When I read Reid’s story it reminded me so much of my own experiences when I first started to work on the Hill for the NDP when we went through the Conservatives attempts to repeal the long gun registry. I worked for John Rafferty, one of the NDP MPs who had run on a promise to vote to repeal it if given the chance. With Rafferty, we did everything that Reid did; we held extensive outreach with constituents, we used the mail out program to do surveys, we responded to every email and letter and took in every meeting on the topic that was requested. To his credit, John didn’t duck any of this when many would have; he made a promise and he was going to hear everyone out before he voted. In the end, at each chance he got, he kept his word and voted accordingly.
But the reaction from the caucus leadership was different each time. When Jack Layton was still leader, in a minority government no less, Jack refused to whip the vote. He knew what the consequences of that decision could be, but he understood the pressures that his caucus members faced on this issue. This was not an area of consensus within the caucus, and he knew that whipping the vote was not the ay to go. In the end, Jack ended up talking with every member of the caucus who had concerns, asked what he and the leadership could do to help and how could he make it easier for them to vote to save the registry. From that, we saw the NDP introduce legislation of it’s own to help address the concerns some MPs had, showing that they were listening to all sides. But for others, there was no compromise position that was going to work; they made a promise and had to keep it. So Jack let that happen, and in the end the Conservative bill didn’t pass, and all of those MPs were able to do what they needed to do to respond to the pressures they faced.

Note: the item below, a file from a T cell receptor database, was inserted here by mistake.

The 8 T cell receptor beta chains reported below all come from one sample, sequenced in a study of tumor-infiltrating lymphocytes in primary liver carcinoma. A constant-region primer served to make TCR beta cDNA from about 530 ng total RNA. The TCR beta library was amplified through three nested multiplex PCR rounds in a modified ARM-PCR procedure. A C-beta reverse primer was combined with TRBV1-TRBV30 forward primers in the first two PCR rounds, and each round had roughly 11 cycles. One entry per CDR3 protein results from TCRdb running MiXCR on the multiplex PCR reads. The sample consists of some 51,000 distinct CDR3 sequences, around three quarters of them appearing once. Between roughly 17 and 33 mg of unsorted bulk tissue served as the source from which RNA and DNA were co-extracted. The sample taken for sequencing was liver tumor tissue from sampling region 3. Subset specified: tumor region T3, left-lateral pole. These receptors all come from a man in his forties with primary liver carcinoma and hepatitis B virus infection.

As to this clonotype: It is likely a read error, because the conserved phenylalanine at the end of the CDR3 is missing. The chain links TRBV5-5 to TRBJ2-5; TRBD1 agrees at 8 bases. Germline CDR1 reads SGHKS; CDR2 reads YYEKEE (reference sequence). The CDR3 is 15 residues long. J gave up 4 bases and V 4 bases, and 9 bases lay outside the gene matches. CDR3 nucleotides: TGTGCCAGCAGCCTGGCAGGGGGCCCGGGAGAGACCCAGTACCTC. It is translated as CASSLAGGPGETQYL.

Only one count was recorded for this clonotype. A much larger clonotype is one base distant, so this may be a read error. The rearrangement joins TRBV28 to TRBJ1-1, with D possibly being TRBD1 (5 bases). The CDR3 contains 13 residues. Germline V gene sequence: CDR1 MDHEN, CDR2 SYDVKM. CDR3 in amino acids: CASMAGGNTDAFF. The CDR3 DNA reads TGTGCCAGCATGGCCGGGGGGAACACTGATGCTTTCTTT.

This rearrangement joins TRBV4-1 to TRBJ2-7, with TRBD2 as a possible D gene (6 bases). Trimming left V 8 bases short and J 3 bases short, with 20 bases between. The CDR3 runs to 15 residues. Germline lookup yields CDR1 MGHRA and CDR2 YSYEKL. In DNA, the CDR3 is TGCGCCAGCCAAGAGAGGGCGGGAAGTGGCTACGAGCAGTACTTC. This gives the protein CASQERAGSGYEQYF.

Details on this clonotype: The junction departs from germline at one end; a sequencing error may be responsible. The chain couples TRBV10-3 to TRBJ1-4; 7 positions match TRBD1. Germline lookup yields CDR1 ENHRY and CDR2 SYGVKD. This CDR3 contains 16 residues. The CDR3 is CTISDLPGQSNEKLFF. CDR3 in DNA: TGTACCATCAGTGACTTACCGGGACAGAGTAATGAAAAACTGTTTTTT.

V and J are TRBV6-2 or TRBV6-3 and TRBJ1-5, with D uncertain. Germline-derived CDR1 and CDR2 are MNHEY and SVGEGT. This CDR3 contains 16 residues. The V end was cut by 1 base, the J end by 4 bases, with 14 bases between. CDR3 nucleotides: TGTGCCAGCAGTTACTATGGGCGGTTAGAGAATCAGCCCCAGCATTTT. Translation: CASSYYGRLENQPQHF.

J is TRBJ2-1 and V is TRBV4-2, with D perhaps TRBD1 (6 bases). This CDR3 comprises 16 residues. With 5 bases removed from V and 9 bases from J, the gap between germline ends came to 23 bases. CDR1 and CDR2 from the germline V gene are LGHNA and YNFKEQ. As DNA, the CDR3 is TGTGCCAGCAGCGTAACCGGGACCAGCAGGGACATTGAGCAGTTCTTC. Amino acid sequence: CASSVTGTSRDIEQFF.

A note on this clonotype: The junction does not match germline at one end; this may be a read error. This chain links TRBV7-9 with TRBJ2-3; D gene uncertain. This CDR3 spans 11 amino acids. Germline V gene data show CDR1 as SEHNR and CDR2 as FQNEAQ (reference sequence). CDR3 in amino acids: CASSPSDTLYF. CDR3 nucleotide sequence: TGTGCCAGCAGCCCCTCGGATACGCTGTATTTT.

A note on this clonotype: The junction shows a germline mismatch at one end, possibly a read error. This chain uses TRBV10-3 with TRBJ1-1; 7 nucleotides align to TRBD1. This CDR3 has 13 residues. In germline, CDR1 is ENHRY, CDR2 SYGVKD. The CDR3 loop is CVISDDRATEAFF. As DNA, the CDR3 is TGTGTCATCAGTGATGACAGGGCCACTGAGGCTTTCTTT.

That wasn’t how it played out though after Jack’s passing. The Conservatives had their majority and were moving to kill the registry. It was going to happen, no matter how the NDP voted in this case. But this time, under interim leadership, the whip was imposed and there was no compromise, understanding or willingness to work with the caucus. In a vote where the party stood no chance of actually stopping anything, they tried to use the threat of punishment to stop those MPs from keeping their word, one that their voters had just re-elected and shown their trust in these people. In the end, Rafferty and Bruce Hyer held the line, keep their word and then took their punishment. Unlike in the case of Reid, who was allowed to have a public cover story so that he wasn’t embarrassed publicly, Rafferty and Hyer were punished in full view of everyone.
When you look at these example of how different leaders dealt with these tough situations, one thing is pretty clear; a lot of this comes back to the leader leadership style and their comfort in their own abilities to lead without using blunt force. While Layton took a greater risk onto himself, trying to work with his caucus to achieve a solution that worked for all, Scheer when the other way, leaving his MP completely to his own devices, offering no support or help, then punished him severely for it.
So while sometimes the whip is needed to be used by leaders, this story serves as a good reminder of how this balance been either absolute needs to be re-balanced. This is true of every party in the House of Commons and better is possible. Hopefully Reid’s disclosure will help to spark a bit of debate about how to best balance the needs of leaders to lead and of MPs to represent their constituents. That would be quite an interesting way to start this new year and decade.